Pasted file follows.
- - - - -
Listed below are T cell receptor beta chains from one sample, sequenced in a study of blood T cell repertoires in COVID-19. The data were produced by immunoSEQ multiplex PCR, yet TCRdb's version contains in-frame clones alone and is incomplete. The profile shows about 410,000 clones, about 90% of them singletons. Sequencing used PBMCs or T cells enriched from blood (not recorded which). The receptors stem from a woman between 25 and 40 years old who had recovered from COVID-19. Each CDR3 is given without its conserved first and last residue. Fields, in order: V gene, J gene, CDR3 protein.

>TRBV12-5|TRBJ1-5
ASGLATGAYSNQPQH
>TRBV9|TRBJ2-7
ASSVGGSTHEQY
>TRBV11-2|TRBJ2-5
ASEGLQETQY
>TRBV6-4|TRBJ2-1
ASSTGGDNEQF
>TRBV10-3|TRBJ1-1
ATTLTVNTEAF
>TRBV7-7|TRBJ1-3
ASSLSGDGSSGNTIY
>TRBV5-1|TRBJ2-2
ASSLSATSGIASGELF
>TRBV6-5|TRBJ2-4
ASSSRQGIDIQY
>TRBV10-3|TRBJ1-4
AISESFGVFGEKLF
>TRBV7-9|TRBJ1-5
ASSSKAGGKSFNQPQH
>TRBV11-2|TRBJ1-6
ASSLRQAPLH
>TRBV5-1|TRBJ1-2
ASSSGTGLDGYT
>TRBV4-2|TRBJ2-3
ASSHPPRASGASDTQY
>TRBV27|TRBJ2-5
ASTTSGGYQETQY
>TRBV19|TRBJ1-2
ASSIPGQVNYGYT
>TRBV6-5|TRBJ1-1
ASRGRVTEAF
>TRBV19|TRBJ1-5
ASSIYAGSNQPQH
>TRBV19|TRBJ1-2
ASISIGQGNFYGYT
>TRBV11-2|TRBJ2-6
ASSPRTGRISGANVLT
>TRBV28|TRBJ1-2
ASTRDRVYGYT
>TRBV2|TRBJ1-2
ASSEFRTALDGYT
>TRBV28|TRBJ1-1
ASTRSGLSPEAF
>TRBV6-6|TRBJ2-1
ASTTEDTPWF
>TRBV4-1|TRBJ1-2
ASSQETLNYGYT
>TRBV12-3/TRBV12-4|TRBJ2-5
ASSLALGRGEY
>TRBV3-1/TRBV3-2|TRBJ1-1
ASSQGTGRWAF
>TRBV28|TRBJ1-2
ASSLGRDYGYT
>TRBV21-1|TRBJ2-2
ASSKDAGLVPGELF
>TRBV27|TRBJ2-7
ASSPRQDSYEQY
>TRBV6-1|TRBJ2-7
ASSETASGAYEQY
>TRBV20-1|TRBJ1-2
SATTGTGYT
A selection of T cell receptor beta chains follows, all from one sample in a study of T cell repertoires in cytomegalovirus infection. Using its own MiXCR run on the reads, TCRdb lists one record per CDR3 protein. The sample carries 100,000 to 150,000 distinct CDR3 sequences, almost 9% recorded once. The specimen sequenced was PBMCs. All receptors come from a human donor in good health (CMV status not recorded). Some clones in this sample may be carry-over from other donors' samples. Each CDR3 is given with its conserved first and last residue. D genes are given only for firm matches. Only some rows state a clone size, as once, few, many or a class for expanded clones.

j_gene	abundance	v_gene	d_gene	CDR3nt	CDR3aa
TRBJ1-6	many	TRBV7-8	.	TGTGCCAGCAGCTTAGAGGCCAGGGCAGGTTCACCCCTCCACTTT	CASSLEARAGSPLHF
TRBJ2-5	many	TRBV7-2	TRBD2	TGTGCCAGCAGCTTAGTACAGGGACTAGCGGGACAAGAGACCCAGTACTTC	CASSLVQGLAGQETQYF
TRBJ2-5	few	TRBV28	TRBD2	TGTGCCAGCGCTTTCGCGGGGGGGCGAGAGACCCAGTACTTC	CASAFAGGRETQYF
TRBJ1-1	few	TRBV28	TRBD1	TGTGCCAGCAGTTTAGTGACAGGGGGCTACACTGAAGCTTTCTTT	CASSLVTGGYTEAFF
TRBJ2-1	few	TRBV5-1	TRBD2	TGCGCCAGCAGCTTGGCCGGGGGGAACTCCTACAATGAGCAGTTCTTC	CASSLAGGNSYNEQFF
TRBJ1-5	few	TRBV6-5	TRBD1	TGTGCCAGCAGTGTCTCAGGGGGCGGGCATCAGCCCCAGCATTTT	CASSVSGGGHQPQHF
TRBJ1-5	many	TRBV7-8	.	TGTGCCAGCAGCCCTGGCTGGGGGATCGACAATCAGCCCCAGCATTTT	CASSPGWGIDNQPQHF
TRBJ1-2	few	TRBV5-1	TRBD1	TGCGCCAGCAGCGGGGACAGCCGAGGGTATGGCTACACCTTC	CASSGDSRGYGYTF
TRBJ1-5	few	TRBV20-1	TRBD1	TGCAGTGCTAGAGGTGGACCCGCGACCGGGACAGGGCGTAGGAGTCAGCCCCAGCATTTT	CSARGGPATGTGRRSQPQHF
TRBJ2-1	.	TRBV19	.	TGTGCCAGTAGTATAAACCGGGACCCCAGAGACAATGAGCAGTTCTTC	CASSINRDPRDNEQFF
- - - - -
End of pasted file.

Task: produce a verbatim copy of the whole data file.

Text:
Listed below are T cell receptor beta chains from one sample, sequenced in a study of blood T cell repertoires in COVID-19. The data were produced by immunoSEQ multiplex PCR, yet TCRdb's version contains in-frame clones alone and is incomplete. The profile shows about 410,000 clones, about 90% of them singletons. Sequencing used PBMCs or T cells enriched from blood (not recorded which). The receptors stem from a woman between 25 and 40 years old who had recovered from COVID-19. Each CDR3 is given without its conserved first and last residue. Fields, in order: V gene, J gene, CDR3 protein.

>TRBV12-5|TRBJ1-5
ASGLATGAYSNQPQH
>TRBV9|TRBJ2-7
ASSVGGSTHEQY
>TRBV11-2|TRBJ2-5
ASEGLQETQY
>TRBV6-4|TRBJ2-1
ASSTGGDNEQF
>TRBV10-3|TRBJ1-1
ATTLTVNTEAF
>TRBV7-7|TRBJ1-3
ASSLSGDGSSGNTIY
>TRBV5-1|TRBJ2-2
ASSLSATSGIASGELF
>TRBV6-5|TRBJ2-4
ASSSRQGIDIQY
>TRBV10-3|TRBJ1-4
AISESFGVFGEKLF
>TRBV7-9|TRBJ1-5
ASSSKAGGKSFNQPQH
>TRBV11-2|TRBJ1-6
ASSLRQAPLH
>TRBV5-1|TRBJ1-2
ASSSGTGLDGYT
>TRBV4-2|TRBJ2-3
ASSHPPRASGASDTQY
>TRBV27|TRBJ2-5
ASTTSGGYQETQY
>TRBV19|TRBJ1-2
ASSIPGQVNYGYT
>TRBV6-5|TRBJ1-1
ASRGRVTEAF
>TRBV19|TRBJ1-5
ASSIYAGSNQPQH
>TRBV19|TRBJ1-2
ASISIGQGNFYGYT
>TRBV11-2|TRBJ2-6
ASSPRTGRISGANVLT
>TRBV28|TRBJ1-2
ASTRDRVYGYT
>TRBV2|TRBJ1-2
ASSEFRTALDGYT
>TRBV28|TRBJ1-1
ASTRSGLSPEAF
>TRBV6-6|TRBJ2-1
ASTTEDTPWF
>TRBV4-1|TRBJ1-2
ASSQETLNYGYT
>TRBV12-3/TRBV12-4|TRBJ2-5
ASSLALGRGEY
>TRBV3-1/TRBV3-2|TRBJ1-1
ASSQGTGRWAF
>TRBV28|TRBJ1-2
ASSLGRDYGYT
>TRBV21-1|TRBJ2-2
ASSKDAGLVPGELF
>TRBV27|TRBJ2-7
ASSPRQDSYEQY
>TRBV6-1|TRBJ2-7
ASSETASGAYEQY
>TRBV20-1|TRBJ1-2
SATTGTGYT
A selection of T cell receptor beta chains follows, all from one sample in a study of T cell repertoires in cytomegalovirus infection. Using its own MiXCR run on the reads, TCRdb lists one record per CDR3 protein. The sample carries 100,000 to 150,000 distinct CDR3 sequences, almost 9% recorded once. The specimen sequenced was PBMCs. All receptors come from a human donor in good health (CMV status not recorded). Some clones in this sample may be carry-over from other donors' samples. Each CDR3 is given with its conserved first and last residue. D genes are given only for firm matches. Only some rows state a clone size, as once, few, many or a class for expanded clones.

j_gene	abundance	v_gene	d_gene	CDR3nt	CDR3aa
TRBJ1-6	many	TRBV7-8	.	TGTGCCAGCAGCTTAGAGGCCAGGGCAGGTTCACCCCTCCACTTT	CASSLEARAGSPLHF
TRBJ2-5	many	TRBV7-2	TRBD2	TGTGCCAGCAGCTTAGTACAGGGACTAGCGGGACAAGAGACCCAGTACTTC	CASSLVQGLAGQETQYF
TRBJ2-5	few	TRBV28	TRBD2	TGTGCCAGCGCTTTCGCGGGGGGGCGAGAGACCCAGTACTTC	CASAFAGGRETQYF
TRBJ1-1	few	TRBV28	TRBD1	TGTGCCAGCAGTTTAGTGACAGGGGGCTACACTGAAGCTTTCTTT	CASSLVTGGYTEAFF
TRBJ2-1	few	TRBV5-1	TRBD2	TGCGCCAGCAGCTTGGCCGGGGGGAACTCCTACAATGAGCAGTTCTTC	CASSLAGGNSYNEQFF
TRBJ1-5	few	TRBV6-5	TRBD1	TGTGCCAGCAGTGTCTCAGGGGGCGGGCATCAGCCCCAGCATTTT	CASSVSGGGHQPQHF
TRBJ1-5	many	TRBV7-8	.	TGTGCCAGCAGCCCTGGCTGGGGGATCGACAATCAGCCCCAGCATTTT	CASSPGWGIDNQPQHF
TRBJ1-2	few	TRBV5-1	TRBD1	TGCGCCAGCAGCGGGGACAGCCGAGGGTATGGCTACACCTTC	CASSGDSRGYGYTF
TRBJ1-5	few	TRBV20-1	TRBD1	TGCAGTGCTAGAGGTGGACCCGCGACCGGGACAGGGCGTAGGAGTCAGCCCCAGCATTTT	CSARGGPATGTGRRSQPQHF
TRBJ2-1	.	TRBV19	.	TGTGCCAGTAGTATAAACCGGGACCCCAGAGACAATGAGCAGTTCTTC	CASSINRDPRDNEQFF